Jubilate, By Michael Arditti

"Leaving the miraculous out of life is like leaving out the lavatory or dreams or breakfast," wrote Graham Greene. Judging from his fiction, Michael Arditti might share a similar credo.

All smiles: Charlie and Craig Reid of The Proclaimers

Scotland's singing siblings The Proclaimers celebrate 25 years in the music business

The Proclaimers celebrate 25 years in pop with a new album. James McNair meets them

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Isis hostage crisis: The prisoner swap has only one purpose for the militants - recognition its Islamic State exists and that foreign nations acknowledge its power

Isis hostage crisis

The prisoner swap has only one purpose for the militants - recognition its Islamic State exists and that foreign nations acknowledge its power, says Robert Fisk
Missing salvage expert who found $50m of sunken treasure before disappearing, tracked down at last

The runaway buccaneers and the ship full of gold

Salvage expert Tommy Thompson found sunken treasure worth millions. Then he vanished... until now
Homeless Veterans appeal: ‘If you’re hard on the world you are hard on yourself’

Homeless Veterans appeal: ‘If you’re hard on the world you are hard on yourself’

Maverick artist Grayson Perry backs our campaign
Assisted Dying Bill: I want to be able to decide about my own death - I want to have control of my life

Assisted Dying Bill: 'I want control of my life'

This week the Assisted Dying Bill is debated in the Lords. Virginia Ironside, who has already made plans for her own self-deliverance, argues that it's time we allowed people a humane, compassionate death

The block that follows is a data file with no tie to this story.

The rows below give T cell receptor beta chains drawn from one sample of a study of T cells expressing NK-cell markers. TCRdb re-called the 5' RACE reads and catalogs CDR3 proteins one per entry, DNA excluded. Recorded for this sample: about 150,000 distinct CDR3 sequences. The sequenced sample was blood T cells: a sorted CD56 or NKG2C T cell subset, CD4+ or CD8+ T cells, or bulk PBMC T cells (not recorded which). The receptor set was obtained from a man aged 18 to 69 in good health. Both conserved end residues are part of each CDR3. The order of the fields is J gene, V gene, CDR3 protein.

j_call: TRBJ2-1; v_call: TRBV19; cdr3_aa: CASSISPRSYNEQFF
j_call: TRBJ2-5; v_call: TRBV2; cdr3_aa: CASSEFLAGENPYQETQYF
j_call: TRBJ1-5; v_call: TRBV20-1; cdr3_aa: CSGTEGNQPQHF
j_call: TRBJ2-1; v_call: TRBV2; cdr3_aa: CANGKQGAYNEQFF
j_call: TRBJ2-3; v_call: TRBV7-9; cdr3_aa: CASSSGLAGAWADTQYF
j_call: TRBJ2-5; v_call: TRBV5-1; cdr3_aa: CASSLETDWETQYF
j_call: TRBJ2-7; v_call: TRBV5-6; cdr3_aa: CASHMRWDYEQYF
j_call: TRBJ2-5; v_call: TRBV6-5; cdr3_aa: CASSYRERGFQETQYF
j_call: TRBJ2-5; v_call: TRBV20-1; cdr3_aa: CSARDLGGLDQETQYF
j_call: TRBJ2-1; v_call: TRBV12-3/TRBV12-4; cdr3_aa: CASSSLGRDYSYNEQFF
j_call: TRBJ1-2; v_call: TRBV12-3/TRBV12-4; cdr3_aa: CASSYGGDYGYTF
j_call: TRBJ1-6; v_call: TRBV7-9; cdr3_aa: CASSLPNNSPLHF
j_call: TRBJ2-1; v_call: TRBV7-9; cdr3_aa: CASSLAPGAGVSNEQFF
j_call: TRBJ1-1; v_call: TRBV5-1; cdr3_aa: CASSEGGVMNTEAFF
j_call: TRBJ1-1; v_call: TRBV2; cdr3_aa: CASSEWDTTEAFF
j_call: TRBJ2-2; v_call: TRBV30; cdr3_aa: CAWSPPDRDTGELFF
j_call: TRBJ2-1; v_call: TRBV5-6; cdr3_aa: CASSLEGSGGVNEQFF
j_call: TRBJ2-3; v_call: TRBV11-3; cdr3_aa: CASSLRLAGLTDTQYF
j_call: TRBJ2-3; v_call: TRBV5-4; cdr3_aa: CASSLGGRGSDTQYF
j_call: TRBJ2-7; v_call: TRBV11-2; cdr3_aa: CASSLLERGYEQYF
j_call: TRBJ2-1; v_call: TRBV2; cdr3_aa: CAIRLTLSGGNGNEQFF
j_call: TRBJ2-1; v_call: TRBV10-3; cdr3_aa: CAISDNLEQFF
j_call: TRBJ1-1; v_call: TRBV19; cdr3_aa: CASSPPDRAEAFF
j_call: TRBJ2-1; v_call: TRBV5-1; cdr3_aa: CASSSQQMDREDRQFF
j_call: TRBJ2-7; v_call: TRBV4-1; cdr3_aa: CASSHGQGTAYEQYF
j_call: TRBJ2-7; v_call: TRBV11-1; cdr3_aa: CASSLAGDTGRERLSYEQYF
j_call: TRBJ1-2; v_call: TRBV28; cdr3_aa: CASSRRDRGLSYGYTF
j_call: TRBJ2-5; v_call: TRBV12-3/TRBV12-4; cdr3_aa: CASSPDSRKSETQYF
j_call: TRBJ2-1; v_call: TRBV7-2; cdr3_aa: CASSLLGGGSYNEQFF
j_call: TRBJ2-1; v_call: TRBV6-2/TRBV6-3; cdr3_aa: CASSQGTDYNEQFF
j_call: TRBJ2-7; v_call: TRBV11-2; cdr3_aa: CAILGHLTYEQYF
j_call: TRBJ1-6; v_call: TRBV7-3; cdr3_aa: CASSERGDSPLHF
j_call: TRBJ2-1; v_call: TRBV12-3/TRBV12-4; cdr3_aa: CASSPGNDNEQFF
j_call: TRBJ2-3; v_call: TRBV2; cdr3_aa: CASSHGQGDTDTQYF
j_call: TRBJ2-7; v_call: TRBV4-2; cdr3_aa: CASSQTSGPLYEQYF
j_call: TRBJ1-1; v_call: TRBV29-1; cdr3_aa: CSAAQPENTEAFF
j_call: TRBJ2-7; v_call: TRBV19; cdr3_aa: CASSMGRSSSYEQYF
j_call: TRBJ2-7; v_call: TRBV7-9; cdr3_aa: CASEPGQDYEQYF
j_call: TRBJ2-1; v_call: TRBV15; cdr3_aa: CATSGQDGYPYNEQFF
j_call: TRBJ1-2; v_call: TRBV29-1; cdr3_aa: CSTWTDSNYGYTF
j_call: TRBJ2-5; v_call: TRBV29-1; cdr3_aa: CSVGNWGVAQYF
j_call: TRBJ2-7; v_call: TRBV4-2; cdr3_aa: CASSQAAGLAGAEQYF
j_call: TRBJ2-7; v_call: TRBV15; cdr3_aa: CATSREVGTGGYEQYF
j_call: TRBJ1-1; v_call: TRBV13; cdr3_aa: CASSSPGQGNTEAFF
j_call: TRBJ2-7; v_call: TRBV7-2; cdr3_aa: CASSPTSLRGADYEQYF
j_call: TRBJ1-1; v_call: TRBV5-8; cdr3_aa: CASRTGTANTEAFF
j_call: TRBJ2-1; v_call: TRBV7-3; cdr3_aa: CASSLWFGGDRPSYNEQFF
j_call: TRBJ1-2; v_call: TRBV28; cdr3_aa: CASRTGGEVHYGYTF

Move over, kale - cabbage is the new rising star

Cabbage is king again

Sophie Morris banishes thoughts of soggy school dinners and turns over a new leaf
11 best winter skin treats

Give your moisturiser a helping hand: 11 best winter skin treats

Get an extra boost of nourishment from one of these hard-working products
Paul Scholes column: The more Jose Mourinho attempts to influence match officials, the more they are likely to ignore him

Paul Scholes column

The more Jose Mourinho attempts to influence match officials, the more they are likely to ignore him
Frank Warren column: No cigar, but pots of money: here come the Cubans

Frank Warren's Ringside

No cigar, but pots of money: here come the Cubans
Isis hostage crisis: Militant group stands strong as its numerous enemies fail to find a common plan to defeat it

Isis stands strong as its numerous enemies fail to find a common plan to defeat it

The jihadis are being squeezed militarily and economically, but there is no sign of an implosion, says Patrick Cockburn
Virtual reality thrusts viewers into the frontline of global events - and puts film-goers at the heart of the action

Virtual reality: Seeing is believing

Virtual reality thrusts viewers into the frontline of global events - and puts film-goers at the heart of the action
Homeless Veterans appeal: MP says Coalition ‘not doing enough’

Homeless Veterans appeal

MP says Coalition ‘not doing enough’ to help
Larry David, Steve Coogan and other comedians share stories of depression in new documentary

Comedians share stories of depression

The director of the new documentary, Kevin Pollak, tells Jessica Barrett how he got them to talk
Has The Archers lost the plot with it's spicy storylines?

Has The Archers lost the plot?

A growing number of listeners are voicing their discontent over the rural soap's spicy storylines; so loudly that even the BBC's director-general seems worried, says Simon Kelner
English Heritage adds 14 post-war office buildings to its protected lists

14 office buildings added to protected lists

Christopher Beanland explores the underrated appeal of these palaces of pen-pushing
Human skull discovery in Israel proves humans lived side-by-side with Neanderthals

Human skull discovery in Israel proves humans lived side-by-side with Neanderthals

Scientists unearthed the cranial fragments from Manot Cave in West Galilee